Emily P. Freeman, Grace for the Good Girl (2011)

As a non-American, non-Christian, I daresay non-religious person, it might look like an odd choice of book.

Oh well, I’m not going to hide it: it was an odd choice, and an odd experience for me. But this year is all about experiences, so I guess, why not?

I chose this book because I do visit Emily Freeman’s blog from time to time, and I like her friendly voice.

I also chose this book because of the Good Girl (because I often feel that I’m too much of one), and I conveniently overlooked the word Grace. What was I really thinking? Who was I kidding? Grace is something that eludes me most times when Christians talk, but that’s okay. I’m still learning to translate it into my language.

The book talked to me in some places, when she’s speaking about masks that Good Girls keep in order to hide their true nature. Sometimes I smile politely when I’d love to bite the other person’s head off. Sometimes I feel all too smug about being polite and nice while many French people around me love to complain and criticize (sometimes, let’s face it, I join the crowd for a fair amount of bitching and a pity party). The book also brought me to see familiar Biblical episodes under a new light, especially the Prodigal son (yes, I’d always sided with the self-righteous other son) and Martha vs. Mary.

But for the rest, I wasn’t in the target of the book so I didn’t quite feel involved. A lot of issues she speaks about seem to me more about people in their 20s, than where I stand now. She obviously ignores the non-Christian people or foreigners, which I totally understand, but I felt that she spoke too much for stay-at-home and privileged moms. What about the professionals? Especially as good girl’s behavior in the workplace is a huge issue (people tell you that it doesn’t get you a raise or a nice job, but I do value nice and cooperating colleagues over rude and selfish ones nonetheless).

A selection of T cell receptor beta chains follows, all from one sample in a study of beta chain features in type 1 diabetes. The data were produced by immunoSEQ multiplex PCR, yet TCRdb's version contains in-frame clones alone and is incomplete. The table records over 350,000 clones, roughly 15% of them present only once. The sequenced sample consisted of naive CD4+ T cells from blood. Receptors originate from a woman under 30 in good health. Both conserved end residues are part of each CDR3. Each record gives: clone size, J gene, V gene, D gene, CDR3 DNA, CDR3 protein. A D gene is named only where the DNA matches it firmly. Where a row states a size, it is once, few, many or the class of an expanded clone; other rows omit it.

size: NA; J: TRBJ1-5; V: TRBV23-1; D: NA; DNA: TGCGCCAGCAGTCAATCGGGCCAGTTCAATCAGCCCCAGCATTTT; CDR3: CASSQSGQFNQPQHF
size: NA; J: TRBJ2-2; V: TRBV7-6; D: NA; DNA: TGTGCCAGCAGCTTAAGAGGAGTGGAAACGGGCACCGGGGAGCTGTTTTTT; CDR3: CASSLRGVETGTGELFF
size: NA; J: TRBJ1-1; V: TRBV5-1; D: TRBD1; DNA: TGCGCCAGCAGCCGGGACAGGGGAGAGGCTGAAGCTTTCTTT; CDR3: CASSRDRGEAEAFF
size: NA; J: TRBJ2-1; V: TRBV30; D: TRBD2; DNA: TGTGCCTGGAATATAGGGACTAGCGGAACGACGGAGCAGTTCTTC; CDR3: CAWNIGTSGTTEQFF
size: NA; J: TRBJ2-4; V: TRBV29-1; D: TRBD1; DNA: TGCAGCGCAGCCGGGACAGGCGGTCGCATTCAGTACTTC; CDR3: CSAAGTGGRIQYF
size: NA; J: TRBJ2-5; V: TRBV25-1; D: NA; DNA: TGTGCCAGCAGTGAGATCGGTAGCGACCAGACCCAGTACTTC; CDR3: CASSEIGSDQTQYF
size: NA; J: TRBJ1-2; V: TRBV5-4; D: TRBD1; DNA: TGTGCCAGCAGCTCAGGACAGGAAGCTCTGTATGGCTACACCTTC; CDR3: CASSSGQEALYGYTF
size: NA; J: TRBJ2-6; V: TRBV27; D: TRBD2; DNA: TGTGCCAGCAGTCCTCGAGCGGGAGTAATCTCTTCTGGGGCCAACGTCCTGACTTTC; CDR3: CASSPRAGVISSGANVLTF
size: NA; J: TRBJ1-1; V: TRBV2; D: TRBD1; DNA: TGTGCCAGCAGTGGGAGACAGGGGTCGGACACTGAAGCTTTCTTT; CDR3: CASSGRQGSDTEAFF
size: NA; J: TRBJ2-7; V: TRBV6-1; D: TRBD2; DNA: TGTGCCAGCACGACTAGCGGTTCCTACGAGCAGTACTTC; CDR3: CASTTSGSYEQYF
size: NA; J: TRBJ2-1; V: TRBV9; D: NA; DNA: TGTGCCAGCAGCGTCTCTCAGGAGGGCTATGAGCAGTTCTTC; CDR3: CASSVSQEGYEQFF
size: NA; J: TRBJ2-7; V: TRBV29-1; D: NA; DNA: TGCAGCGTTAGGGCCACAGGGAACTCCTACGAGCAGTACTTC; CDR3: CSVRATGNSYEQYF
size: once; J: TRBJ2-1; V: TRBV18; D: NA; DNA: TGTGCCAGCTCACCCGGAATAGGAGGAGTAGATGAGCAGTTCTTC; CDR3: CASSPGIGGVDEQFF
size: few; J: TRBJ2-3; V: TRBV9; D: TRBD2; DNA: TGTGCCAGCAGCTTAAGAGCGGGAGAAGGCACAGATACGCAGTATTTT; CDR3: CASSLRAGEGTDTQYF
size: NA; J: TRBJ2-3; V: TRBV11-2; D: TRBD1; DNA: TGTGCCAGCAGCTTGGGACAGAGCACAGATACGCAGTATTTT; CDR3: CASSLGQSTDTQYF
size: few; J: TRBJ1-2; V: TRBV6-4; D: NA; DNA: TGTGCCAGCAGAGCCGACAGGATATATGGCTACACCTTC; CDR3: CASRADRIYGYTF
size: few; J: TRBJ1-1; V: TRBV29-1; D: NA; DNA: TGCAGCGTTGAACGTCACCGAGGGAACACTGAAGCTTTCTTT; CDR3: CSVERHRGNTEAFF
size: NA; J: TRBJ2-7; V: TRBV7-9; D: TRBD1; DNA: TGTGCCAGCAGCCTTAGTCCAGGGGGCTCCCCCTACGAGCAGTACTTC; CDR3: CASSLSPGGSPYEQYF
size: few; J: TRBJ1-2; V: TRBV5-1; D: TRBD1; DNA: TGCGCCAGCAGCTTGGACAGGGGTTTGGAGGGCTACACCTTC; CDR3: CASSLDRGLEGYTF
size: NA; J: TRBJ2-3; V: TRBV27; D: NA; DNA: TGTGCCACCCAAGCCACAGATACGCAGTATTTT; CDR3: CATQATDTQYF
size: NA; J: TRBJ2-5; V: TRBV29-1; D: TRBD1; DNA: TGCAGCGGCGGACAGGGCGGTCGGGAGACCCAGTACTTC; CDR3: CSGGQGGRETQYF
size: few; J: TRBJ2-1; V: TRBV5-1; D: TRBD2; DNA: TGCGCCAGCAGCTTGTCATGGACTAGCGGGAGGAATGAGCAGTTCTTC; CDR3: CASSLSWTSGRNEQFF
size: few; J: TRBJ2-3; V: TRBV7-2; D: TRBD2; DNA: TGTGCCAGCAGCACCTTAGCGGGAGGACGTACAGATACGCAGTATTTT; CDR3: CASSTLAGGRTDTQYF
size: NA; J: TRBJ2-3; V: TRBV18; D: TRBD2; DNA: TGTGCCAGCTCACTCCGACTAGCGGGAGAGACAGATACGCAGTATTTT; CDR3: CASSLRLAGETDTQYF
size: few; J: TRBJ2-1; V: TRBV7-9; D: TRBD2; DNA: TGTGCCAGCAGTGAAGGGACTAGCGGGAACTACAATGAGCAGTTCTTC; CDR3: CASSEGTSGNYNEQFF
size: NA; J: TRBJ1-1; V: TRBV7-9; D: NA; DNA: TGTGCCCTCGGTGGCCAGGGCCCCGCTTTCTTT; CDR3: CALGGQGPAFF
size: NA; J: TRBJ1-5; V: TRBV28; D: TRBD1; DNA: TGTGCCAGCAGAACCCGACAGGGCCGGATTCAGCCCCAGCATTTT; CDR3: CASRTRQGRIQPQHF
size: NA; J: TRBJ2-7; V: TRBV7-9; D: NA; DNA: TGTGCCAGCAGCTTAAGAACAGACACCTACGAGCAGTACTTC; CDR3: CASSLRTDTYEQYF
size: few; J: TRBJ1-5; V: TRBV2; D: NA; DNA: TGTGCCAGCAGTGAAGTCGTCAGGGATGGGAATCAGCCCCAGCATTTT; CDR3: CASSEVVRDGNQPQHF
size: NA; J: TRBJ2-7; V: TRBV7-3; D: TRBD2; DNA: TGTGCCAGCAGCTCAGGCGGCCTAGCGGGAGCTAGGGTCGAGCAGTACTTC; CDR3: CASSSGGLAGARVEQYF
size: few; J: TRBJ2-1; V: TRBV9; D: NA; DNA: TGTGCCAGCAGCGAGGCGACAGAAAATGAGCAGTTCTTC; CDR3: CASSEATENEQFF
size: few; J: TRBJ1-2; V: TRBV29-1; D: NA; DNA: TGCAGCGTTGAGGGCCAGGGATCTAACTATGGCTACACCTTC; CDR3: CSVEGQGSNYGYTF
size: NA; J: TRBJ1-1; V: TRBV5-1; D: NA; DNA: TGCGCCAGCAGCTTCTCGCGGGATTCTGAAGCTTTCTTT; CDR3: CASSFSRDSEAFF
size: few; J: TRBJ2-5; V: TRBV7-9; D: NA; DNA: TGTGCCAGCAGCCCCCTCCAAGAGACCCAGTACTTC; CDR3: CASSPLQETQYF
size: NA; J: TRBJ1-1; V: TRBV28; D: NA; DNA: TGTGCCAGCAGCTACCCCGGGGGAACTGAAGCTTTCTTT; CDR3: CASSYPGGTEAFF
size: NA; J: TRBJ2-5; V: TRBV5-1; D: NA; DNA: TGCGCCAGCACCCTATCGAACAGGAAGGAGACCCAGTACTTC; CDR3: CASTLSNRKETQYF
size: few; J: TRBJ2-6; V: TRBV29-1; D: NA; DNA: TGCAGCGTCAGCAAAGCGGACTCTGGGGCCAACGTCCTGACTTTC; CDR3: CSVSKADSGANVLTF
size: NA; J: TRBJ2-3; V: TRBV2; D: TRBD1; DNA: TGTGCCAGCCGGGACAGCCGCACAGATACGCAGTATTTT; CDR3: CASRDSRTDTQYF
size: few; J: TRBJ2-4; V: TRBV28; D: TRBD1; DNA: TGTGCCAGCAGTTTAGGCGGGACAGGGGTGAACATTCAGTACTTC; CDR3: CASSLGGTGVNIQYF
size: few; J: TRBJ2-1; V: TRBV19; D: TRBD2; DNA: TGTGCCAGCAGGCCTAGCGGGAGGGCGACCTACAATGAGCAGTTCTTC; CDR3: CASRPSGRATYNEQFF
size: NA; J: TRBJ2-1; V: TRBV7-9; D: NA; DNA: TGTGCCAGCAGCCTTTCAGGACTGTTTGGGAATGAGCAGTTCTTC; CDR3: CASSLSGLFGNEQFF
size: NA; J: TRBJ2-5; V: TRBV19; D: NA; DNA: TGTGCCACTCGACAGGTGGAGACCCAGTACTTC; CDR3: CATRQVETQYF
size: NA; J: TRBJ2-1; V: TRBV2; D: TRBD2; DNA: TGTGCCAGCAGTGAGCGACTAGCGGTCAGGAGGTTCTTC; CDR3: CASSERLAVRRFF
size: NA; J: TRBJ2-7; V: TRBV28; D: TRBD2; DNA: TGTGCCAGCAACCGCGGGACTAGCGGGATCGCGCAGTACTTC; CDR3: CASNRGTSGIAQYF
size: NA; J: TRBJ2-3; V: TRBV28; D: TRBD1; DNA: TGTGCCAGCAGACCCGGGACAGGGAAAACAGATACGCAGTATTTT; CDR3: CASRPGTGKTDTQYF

Eventually, it showed me even more acutely how different book reading and blog reading are. How come that Emily Freeman’s blog moves me and makes me pause while her book doesn’t really talk to me? Is it because of the format? because I visit the blog on short breaks and long intervals? because the contents are significantly different? or because some subjects “work” better on one medium than another? Probably all those reasons.

Now that bloggers’ books are quite numerous in all fields, what do you make of them? Do you have experience of feeling really different about a person’s blog and book?

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One thought on “Emily P. Freeman, Grace for the Good Girl (2011)

  1. You raise several questions that intrigue me. The one about an author’s book vs blog probably holds the least interest for me. I haven’t read too many but I have seen several self-published ones that make me cringe in the first few paragraphs. Was the authorial voice very different in this book vs her blog? Maybe an editor changed it enough that her voice is different, less compelling or engaging?

    Your questions make me think that it would be interesting to look at the idea of a “good girl” from several perspectives: cultural, ethnicity, class, other religions, etc.

    I have no idea of this writer or what flavor of Christianity she adheres to. My own biases suggest, based on your commentary, one of those branches if American conservative Evangelicals that wouldn’t consider a good girl in the workplace because stay at home mom is often considered the ideal by them. Sounds like the SAHMs were her target. I could be wrong though.

    Still, there would be lots to ponder about certain behaviors in the workplace: too nice and nobody takes you seriously. Too assertive and you’re labeled a bitch.

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